Spotlight on Hythe
With its fabulous Festival this month and a winning combination of sea and greenery, sheltered alleys and higher levels, Hythe is picturesque, peaceful, friendly and perfectly placed
Hythe is a fascinating town of interweaving scenes and contrasts. First there’s the sea and the shingle beach, behind it swathes of parks and greenery leading to the grand wide canal and country park. The central High Street and heart of the town shelters behind the canal and its surrounding parkland, while the town centre itself masks the hills behind. Alleys from the High Street lead steeply upwards to a higher level of parallel road that’s packed with beautiful old houses and cottages.Above these cottages is the highest of the town’s three levels, where the magnificent church of St Leonard’s sits alone, commanding views across the rooftops all around. There’s a friendly, ‘olde-worlde’ atmosphere in the 1940’s-style shops, yet Hythe is close to London and near enough to France to do your shopping – plus it’s tailormade for outdoor activities, from sailing and windsurfing to swimming to golf.
Around townThere are four car parks in the main part of town, plus on-street parking in many of the roads. The High Street (main part) is relatively flat, but there are higher levels of Hythe which you might prefer to reach by car. Start at the Red Lion Square end of the High Street. The huge yellow building on your left is Malthouse Arcade. Walk up the High Street and soon you’ll see The Old Willow Restaurant, a wonderful jettied building, on the right. Don’t miss Paydens Healthcare, with the plaque above marking the birthplace of Sir Francis Pettit. Soon you come to The Swan Hotel on the left, then the Old Town Hall, a lovely yellow building with a colonnaded undercroft, which was once the old market place.St Leonard’s Church is to the left, but it’s a very steep climb, so if this is problematic ignore the following section and go by car to the upper car park. Otherwise, turn left from the High Street, taking the path that passes under the Town Hall’s upper storey. This leads to Market Hill, and to your left you’ll see The Manor House, a grand 17th-century red-brick building. Cross Bartholomew Street and take the footpath up to the church: don’t miss the attractive stone cottage on the right. Turn right as you come out to follow Oak Walk, then at its end turn left into Church Hill. At the bottom on the right corner with Bartholomew Street is historic Centuries house. Turn left and retrace your steps to the High Street. Continue on up the High Street until you come to the King’s Head on the left, cross the road and almost opposite are the Almshouses, adjoining the timber-beamed premises of Wells restaurant. Further on, turn right into Douglas Avenue, and follow this down to the end, to Prospect Road. Cross over to Waitrose, go down The Avenue, to the left of the supermarket, and follow this road to the end. Go up the steps ahead, and climb up the broad grassy bank to the raised central path. Ahead is a fantastic view of the canal below, beyond it the cricket ground and houses in the distance. Turn right and walk along this path, and you come to the black-metal Ladies’ Walk Bridge across the canal.Before you is the white War Memorial and a splendid garden. Walk over the bridge and from here you can go into the ground of Oaklands house (you can, eventually, reach the seashore by going down Ladies Walk, but this is a long way).From the canal bank, retrace your steps across the bridge, go out of the park onto Prospect Road. Cross here, and turn left to go back towards town. On your right is Aldi supermarket, go to the left along Bank Street, which leads you back to the High Street.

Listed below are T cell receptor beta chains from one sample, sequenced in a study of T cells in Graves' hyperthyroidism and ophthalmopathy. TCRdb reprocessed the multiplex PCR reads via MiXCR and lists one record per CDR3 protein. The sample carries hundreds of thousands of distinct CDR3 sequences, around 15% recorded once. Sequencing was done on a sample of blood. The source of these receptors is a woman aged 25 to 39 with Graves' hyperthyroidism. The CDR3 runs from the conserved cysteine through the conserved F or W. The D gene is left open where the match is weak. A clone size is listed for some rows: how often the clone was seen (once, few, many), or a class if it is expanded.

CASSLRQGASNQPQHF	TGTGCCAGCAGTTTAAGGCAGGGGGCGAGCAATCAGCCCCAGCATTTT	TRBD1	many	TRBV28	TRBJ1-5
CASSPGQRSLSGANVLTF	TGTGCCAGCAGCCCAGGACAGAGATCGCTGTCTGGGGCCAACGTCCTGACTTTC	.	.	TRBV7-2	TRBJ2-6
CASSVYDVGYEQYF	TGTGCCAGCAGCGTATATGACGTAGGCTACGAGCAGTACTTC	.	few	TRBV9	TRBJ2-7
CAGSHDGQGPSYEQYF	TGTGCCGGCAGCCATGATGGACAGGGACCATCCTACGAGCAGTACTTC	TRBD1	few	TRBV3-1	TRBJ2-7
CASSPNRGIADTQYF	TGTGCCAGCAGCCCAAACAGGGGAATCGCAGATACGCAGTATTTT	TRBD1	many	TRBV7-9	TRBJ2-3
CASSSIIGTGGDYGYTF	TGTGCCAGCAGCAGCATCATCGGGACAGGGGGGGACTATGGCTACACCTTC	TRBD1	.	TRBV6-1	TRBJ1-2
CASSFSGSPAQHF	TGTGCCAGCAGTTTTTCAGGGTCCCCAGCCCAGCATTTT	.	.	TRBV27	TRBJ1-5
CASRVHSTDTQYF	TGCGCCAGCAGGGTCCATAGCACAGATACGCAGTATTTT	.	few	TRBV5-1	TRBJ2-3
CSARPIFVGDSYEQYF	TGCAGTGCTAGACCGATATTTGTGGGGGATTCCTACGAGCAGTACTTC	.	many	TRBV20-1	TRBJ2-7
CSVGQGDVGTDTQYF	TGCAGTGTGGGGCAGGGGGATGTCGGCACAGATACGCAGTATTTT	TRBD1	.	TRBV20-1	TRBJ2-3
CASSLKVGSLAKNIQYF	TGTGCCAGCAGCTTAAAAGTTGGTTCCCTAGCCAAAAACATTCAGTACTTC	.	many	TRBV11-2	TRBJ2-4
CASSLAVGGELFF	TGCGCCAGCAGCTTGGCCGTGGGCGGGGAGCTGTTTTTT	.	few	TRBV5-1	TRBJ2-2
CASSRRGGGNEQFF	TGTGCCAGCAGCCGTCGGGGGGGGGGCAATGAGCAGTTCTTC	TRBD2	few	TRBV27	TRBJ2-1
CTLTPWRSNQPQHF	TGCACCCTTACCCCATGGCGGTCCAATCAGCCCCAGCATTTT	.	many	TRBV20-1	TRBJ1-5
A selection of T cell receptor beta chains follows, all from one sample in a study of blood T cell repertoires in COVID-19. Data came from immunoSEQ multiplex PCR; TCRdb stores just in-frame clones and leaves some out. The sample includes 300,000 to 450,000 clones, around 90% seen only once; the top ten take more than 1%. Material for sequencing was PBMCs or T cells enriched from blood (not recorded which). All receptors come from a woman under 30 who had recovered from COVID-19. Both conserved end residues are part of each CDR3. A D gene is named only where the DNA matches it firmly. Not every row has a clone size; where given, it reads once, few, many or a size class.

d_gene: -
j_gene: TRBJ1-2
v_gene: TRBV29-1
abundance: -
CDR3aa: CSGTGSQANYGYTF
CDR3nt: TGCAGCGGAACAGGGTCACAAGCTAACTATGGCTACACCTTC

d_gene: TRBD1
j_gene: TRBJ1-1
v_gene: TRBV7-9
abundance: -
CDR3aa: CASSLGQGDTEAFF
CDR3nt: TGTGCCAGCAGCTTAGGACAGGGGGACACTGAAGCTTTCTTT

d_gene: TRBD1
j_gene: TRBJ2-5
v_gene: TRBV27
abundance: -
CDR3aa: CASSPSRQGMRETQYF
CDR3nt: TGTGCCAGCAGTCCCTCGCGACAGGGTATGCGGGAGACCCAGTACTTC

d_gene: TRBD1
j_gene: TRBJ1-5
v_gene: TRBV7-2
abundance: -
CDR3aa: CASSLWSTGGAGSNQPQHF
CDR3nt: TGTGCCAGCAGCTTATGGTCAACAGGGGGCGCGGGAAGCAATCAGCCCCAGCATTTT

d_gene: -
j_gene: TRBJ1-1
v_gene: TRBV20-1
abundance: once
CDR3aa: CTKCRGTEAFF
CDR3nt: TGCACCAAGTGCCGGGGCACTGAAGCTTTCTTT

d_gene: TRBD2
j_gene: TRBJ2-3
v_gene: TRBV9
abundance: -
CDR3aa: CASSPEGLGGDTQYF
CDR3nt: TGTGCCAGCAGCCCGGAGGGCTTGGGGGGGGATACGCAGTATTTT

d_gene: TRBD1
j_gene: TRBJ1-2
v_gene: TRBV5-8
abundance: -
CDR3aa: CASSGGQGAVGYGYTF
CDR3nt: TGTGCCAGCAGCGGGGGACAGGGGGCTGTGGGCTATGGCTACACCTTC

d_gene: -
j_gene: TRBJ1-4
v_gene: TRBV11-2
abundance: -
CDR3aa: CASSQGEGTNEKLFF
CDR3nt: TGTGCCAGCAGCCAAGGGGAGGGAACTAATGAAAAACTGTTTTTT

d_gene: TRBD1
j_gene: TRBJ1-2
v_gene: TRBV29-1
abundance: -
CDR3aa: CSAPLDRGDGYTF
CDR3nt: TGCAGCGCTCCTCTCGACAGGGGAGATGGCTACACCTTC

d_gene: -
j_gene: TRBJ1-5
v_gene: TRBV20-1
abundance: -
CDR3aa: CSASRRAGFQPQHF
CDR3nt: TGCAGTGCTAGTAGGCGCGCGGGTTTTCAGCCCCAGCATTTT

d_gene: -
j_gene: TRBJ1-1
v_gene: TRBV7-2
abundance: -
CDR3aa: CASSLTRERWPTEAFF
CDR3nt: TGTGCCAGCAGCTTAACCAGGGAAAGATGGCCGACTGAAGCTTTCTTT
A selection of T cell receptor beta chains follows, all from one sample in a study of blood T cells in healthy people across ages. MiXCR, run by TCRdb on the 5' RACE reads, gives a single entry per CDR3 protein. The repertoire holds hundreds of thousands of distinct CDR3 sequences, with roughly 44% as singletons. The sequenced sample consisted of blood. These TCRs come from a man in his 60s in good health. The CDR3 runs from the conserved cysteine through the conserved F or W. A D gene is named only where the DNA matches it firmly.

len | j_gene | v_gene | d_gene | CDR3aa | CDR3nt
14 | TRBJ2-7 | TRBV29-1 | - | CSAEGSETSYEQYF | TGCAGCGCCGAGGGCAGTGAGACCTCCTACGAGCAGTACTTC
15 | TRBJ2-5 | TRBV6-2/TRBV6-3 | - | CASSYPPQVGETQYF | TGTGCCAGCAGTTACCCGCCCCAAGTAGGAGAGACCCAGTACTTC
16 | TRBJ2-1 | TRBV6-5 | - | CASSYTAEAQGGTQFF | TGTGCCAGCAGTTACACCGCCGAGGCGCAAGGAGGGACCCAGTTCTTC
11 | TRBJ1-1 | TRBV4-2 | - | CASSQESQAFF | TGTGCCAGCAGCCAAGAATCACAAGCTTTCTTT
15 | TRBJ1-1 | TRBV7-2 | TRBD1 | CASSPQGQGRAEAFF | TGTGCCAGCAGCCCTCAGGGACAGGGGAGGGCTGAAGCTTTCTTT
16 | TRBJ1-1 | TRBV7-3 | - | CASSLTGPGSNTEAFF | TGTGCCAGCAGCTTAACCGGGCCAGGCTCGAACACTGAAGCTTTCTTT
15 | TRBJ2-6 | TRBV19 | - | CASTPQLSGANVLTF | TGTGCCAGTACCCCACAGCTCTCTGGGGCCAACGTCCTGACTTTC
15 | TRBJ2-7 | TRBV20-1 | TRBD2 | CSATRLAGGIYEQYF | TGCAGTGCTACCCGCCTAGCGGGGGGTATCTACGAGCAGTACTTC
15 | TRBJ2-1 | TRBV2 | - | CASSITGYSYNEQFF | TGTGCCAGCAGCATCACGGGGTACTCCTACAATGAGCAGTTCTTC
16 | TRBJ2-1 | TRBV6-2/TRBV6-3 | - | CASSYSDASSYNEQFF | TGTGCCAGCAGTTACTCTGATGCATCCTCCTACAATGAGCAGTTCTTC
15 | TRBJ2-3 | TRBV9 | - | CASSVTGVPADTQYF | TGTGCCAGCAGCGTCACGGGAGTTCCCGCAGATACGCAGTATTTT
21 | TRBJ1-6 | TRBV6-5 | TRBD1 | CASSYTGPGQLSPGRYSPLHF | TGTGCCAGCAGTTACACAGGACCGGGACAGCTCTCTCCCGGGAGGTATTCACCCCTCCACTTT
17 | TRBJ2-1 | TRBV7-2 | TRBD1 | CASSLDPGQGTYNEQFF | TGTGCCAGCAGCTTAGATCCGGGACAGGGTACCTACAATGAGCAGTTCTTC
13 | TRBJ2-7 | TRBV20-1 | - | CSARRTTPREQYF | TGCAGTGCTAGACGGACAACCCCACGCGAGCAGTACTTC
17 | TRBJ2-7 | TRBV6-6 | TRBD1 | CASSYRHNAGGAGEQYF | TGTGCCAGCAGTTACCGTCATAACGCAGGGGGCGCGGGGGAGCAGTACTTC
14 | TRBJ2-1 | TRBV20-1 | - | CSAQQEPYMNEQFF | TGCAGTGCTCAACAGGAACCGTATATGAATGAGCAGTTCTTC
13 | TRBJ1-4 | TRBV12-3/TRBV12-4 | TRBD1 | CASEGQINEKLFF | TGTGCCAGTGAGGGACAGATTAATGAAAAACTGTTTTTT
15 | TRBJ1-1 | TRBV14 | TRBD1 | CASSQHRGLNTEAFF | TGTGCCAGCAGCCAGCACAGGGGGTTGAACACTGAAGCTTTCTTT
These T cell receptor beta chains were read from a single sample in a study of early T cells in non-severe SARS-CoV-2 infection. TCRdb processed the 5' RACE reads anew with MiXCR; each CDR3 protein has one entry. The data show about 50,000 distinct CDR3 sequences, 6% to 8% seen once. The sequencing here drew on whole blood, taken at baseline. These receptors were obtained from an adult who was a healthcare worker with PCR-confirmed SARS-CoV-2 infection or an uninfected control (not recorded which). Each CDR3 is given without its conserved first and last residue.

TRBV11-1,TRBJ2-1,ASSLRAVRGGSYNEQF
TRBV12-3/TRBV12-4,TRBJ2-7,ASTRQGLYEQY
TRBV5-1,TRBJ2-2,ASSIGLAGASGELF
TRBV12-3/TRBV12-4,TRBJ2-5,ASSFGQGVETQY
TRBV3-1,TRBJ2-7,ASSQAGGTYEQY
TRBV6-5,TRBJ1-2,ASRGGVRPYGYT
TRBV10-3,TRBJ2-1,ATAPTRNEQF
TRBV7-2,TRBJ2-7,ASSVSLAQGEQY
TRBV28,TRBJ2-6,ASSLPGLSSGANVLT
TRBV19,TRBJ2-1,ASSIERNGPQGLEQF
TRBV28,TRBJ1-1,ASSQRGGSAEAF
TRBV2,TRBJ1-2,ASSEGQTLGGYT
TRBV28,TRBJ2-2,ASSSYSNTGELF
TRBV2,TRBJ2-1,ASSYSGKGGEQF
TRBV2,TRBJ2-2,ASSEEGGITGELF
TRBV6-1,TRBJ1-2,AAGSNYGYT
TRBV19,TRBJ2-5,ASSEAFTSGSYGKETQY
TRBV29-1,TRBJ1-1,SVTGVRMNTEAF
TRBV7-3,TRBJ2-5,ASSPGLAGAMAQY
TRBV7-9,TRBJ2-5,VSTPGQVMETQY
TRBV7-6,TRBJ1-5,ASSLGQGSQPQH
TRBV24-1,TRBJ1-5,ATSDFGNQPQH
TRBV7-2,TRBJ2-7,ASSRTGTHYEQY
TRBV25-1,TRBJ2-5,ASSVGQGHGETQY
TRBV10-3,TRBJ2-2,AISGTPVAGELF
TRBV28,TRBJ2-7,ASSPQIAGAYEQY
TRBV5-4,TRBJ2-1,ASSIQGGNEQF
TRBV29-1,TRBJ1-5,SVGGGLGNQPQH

Festival and f�tes The Venetian F�te has been held annually on the Royal Military Canal since 1860, apart from in wartime, and is now held biannually, in ‘odd’ years. It is a tableau of decorated floats in various themes, two processions of up to 40 floats, first in daylight, then after dark. Between the two parades, at dusk, there’s a grand fireworks display and entertainments. The Hythe Festival is also held biannually, on ‘even’ years.
Considering a move?Expect to pay �121,000 for a one-bed flat, �211,500 for a two-bed flat, slightly less for a two-bed house, and around �261,000 for a three-bed semi. A four-bed house is likely to be approximately �378,000 or higher.
My TownJane Twist, committee member, Hythe Civic Society
Tell us about Hythe Civic Society The Hotel Imperial has planning permission for housing on its land. We worry that Twiss Road will become a corridor of housing. Then there’s the Sainsbury’s development on Military Road, when we have plenty of supermarkets already. We’re frustrated that this is a small town and it’s growing rapidly, without the infrastructure to support the extra population.
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What do you like about Hythe? It’s so convenient: we’ve just come back from London, and we often pop over to northern France for the day. The sea’s down the road, and there’s all this wonderful greenery. What I like is that it’s such a friendly town, you can walk down the High Street and keep meeting people and stopping to chat.
Your favourite place in Hythe? I love the churchyard, and Eton Lands is beautiful: it’s a park and an area where lots of trees have been planted; my husband Jim and I have got involved in tree planting there.
How would you improve Hythe? The swimming pool needs replacing and we need a community centre. There are marvellous independent shops in the High Street and we want to keep it that way.
What do you think of the Festival? We’re very keen on it, in fact Jim and I are manning and organising the festival ‘shop.’ The good thing is, most of the events are free, so plenty of people can be involved.